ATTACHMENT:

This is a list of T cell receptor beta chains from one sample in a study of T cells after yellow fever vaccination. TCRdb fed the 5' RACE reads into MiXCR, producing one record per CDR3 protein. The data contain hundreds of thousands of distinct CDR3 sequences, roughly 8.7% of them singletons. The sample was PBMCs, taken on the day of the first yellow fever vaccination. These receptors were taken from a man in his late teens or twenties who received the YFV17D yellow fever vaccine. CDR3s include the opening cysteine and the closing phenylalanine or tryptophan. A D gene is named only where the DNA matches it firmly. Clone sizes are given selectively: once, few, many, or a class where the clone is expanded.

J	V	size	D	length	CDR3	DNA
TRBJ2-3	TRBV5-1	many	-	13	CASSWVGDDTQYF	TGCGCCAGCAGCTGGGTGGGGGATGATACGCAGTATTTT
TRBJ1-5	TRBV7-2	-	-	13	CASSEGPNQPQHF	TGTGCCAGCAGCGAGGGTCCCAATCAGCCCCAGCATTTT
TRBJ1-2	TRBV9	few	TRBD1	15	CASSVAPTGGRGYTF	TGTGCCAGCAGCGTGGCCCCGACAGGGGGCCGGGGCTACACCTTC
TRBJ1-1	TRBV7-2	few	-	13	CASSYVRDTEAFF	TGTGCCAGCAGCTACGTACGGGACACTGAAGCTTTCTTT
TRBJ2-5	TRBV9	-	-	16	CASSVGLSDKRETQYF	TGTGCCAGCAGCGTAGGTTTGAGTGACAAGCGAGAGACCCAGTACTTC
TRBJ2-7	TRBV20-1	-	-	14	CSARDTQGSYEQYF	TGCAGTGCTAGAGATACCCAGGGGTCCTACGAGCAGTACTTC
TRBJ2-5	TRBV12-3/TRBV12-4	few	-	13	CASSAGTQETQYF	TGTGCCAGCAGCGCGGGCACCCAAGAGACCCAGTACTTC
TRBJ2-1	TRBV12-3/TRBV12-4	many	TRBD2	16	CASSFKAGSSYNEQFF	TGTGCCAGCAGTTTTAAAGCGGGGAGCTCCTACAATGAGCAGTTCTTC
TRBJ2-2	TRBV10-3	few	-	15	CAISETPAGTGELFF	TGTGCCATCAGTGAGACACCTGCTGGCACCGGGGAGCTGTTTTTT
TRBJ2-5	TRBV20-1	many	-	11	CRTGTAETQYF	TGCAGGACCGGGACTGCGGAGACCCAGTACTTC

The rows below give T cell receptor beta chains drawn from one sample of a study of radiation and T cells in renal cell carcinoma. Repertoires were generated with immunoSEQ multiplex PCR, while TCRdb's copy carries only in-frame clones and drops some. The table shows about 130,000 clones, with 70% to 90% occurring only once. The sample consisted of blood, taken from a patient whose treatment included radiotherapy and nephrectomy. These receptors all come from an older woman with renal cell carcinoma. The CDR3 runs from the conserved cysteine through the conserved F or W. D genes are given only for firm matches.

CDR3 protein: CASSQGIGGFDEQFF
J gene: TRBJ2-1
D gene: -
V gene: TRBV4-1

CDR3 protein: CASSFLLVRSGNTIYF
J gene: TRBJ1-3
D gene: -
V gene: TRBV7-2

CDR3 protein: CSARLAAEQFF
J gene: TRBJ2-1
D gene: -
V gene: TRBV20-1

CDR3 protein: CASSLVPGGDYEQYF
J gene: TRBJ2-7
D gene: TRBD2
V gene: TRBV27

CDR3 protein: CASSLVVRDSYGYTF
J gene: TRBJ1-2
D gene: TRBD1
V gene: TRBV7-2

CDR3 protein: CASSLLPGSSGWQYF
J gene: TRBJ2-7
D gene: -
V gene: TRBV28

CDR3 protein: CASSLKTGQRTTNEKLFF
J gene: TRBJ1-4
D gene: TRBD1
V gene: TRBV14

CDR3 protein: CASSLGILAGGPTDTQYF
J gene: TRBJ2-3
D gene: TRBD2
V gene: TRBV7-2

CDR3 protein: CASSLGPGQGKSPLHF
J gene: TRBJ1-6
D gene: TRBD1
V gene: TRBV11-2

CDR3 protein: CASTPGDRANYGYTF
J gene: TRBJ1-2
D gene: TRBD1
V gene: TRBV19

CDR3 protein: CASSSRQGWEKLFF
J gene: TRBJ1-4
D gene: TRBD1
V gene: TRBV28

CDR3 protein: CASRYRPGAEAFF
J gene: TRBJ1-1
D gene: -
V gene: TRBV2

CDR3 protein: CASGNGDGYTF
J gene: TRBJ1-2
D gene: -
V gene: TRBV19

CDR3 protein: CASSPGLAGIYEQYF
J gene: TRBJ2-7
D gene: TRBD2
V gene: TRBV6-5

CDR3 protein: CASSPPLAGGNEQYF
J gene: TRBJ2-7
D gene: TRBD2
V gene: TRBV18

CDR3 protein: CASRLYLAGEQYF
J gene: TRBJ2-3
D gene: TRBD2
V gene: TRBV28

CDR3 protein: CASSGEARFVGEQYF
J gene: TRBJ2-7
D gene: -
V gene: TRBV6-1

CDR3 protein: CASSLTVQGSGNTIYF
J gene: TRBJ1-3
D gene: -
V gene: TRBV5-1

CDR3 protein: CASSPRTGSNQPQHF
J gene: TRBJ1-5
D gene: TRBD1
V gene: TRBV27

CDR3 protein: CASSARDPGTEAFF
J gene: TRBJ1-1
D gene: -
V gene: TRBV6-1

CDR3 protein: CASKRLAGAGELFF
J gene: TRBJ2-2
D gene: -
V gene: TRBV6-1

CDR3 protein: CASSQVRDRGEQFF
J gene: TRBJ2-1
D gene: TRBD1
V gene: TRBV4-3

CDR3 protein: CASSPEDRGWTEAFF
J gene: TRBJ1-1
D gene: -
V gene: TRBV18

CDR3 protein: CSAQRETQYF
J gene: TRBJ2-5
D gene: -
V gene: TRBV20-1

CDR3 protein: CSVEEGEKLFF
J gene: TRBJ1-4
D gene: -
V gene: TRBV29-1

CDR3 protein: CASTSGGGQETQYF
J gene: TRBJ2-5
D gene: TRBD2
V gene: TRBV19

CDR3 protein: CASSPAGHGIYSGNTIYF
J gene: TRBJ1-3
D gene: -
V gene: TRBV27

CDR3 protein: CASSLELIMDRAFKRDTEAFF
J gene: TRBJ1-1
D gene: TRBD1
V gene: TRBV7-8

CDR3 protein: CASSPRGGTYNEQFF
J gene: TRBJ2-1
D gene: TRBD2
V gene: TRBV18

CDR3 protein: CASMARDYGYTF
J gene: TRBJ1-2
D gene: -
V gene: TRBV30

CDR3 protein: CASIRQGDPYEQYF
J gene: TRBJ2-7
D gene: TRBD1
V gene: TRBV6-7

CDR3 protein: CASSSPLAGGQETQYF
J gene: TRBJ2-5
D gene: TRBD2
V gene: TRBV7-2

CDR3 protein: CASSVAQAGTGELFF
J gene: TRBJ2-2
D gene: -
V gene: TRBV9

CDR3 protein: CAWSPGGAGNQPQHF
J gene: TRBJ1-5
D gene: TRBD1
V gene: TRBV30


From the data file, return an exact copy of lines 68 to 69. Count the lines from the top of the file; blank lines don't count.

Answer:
D gene: TRBD2
V gene: TRBV6-5